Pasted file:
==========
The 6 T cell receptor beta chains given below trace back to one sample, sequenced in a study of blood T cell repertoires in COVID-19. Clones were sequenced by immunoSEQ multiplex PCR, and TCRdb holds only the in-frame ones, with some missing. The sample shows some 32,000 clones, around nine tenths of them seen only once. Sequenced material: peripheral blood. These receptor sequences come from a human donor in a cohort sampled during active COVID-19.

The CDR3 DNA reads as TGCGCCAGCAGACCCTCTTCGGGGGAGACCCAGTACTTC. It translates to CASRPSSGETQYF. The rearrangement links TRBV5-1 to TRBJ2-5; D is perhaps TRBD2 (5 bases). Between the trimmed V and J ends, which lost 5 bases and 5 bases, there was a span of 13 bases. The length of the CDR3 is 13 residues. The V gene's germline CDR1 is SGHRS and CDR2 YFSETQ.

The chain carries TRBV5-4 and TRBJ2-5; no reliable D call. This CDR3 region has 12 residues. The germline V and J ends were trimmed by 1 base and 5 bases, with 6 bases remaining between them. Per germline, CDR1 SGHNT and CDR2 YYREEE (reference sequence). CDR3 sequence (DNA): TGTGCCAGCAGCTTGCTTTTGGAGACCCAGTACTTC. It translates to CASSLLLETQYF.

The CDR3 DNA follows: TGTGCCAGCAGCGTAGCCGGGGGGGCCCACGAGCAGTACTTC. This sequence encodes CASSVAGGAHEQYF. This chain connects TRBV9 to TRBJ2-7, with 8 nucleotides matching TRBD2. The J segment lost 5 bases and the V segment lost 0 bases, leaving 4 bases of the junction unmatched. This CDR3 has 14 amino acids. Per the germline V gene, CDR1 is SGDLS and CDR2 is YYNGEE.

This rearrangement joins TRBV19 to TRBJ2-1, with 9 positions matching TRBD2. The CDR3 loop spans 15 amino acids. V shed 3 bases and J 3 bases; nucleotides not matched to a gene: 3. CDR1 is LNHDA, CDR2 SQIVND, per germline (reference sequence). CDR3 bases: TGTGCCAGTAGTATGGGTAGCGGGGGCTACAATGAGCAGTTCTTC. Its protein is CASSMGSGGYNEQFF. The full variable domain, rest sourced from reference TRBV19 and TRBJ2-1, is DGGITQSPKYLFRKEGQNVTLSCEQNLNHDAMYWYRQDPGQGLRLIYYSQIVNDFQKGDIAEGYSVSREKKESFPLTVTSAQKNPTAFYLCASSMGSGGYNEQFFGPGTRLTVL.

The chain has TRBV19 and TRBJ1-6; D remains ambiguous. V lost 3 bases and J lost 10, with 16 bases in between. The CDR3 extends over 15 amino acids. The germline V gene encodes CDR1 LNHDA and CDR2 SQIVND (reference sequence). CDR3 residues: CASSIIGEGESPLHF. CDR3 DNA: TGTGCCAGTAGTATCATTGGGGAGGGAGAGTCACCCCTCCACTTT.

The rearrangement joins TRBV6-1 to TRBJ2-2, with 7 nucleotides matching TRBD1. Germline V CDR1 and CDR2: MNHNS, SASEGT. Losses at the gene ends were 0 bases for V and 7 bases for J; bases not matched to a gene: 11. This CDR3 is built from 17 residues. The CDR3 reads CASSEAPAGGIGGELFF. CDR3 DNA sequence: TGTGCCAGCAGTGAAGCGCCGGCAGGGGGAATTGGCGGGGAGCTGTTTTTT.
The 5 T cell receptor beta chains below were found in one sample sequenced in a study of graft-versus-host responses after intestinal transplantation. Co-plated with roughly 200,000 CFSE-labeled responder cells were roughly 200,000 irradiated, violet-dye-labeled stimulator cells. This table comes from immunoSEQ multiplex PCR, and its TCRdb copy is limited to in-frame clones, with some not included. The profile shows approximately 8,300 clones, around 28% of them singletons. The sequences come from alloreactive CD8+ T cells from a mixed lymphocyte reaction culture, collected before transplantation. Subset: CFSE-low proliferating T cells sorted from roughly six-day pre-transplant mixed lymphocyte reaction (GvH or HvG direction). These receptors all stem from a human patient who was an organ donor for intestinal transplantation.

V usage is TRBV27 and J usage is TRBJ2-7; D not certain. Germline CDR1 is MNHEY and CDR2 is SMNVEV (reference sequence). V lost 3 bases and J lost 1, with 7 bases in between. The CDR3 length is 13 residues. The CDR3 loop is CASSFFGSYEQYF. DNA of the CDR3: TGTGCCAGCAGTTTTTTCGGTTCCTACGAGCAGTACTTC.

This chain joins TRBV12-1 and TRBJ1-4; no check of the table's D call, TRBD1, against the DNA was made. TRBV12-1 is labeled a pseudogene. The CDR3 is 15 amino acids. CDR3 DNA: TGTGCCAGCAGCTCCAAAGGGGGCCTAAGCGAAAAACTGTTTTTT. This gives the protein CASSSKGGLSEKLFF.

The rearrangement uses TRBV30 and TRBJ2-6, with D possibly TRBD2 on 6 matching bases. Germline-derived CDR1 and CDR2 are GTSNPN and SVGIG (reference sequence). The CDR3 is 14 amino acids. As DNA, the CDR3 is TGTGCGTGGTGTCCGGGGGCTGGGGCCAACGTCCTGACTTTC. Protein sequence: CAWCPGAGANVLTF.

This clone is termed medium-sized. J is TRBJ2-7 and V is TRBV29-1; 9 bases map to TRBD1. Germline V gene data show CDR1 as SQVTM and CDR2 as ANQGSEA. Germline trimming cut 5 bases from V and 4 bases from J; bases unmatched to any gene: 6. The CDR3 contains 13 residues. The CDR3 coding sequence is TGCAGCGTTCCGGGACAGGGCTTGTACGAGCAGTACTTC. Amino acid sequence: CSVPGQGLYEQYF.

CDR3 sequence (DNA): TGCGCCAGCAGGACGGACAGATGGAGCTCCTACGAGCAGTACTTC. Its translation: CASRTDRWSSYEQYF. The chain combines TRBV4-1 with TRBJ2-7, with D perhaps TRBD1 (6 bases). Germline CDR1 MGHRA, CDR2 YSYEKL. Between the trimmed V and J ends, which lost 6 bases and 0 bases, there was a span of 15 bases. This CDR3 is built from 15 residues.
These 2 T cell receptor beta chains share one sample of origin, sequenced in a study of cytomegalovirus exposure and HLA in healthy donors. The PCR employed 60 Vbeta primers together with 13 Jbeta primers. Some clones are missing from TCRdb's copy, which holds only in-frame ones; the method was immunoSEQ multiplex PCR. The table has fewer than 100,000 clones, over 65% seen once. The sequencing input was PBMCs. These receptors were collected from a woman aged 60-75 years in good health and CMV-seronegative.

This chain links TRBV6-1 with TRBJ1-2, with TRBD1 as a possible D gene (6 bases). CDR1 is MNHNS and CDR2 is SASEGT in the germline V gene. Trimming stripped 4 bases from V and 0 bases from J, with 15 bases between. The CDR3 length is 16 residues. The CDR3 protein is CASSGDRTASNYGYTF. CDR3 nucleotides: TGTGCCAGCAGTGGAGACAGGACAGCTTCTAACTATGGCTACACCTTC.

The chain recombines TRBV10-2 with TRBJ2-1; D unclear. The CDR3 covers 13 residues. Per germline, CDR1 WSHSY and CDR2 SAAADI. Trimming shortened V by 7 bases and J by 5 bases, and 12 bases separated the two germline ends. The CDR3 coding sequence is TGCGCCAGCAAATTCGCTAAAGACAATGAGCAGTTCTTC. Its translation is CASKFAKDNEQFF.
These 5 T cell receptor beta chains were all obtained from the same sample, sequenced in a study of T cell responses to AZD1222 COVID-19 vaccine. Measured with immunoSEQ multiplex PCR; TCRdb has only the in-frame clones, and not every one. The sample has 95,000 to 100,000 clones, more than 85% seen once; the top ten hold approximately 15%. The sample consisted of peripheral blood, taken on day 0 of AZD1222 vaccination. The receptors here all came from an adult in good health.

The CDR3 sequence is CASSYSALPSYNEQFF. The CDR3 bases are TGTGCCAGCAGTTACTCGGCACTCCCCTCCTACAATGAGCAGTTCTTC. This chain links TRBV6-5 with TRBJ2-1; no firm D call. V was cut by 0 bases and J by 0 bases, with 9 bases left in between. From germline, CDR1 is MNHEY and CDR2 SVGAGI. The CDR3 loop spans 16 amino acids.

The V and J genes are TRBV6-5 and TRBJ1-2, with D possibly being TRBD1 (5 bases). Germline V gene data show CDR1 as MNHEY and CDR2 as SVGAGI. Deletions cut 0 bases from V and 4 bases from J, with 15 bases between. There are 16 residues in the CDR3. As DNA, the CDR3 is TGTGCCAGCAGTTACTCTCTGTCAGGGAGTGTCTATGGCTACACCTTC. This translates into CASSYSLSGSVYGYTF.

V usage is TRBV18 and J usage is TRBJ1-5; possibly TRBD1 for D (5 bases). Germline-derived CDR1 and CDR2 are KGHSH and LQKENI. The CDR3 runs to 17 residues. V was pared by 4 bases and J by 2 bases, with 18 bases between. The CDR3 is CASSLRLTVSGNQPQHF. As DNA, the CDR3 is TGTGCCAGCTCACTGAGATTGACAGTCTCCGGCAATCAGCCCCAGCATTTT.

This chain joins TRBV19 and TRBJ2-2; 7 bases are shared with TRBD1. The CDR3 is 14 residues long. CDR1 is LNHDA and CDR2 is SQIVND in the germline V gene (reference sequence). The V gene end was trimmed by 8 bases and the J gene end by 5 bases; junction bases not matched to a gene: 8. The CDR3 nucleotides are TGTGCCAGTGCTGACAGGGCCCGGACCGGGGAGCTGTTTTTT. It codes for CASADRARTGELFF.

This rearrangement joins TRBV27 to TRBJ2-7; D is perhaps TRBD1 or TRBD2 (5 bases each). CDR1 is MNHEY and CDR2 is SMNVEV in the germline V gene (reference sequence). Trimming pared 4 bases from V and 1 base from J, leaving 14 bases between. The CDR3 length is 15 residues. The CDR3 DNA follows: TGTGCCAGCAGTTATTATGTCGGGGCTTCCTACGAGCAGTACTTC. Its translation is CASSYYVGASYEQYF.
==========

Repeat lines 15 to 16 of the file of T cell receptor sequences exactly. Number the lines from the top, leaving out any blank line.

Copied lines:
This chain links TRBV6-1 with TRBJ1-2, with TRBD1 as a possible D gene (6 bases). CDR1 is MNHNS and CDR2 is SASEGT in the germline V gene. Trimming stripped 4 bases from V and 0 bases from J, with 15 bases between. The CDR3 length is 16 residues. The CDR3 protein is CASSGDRTASNYGYTF. CDR3 nucleotides: TGTGCCAGCAGTGGAGACAGGACAGCTTCTAACTATGGCTACACCTTC.

The chain recombines TRBV10-2 with TRBJ2-1; D unclear. The CDR3 covers 13 residues. Per germline, CDR1 WSHSY and CDR2 SAAADI. Trimming shortened V by 7 bases and J by 5 bases, and 12 bases separated the two germline ends. The CDR3 coding sequence is TGCGCCAGCAAATTCGCTAAAGACAATGAGCAGTTCTTC. Its translation is CASKFAKDNEQFF.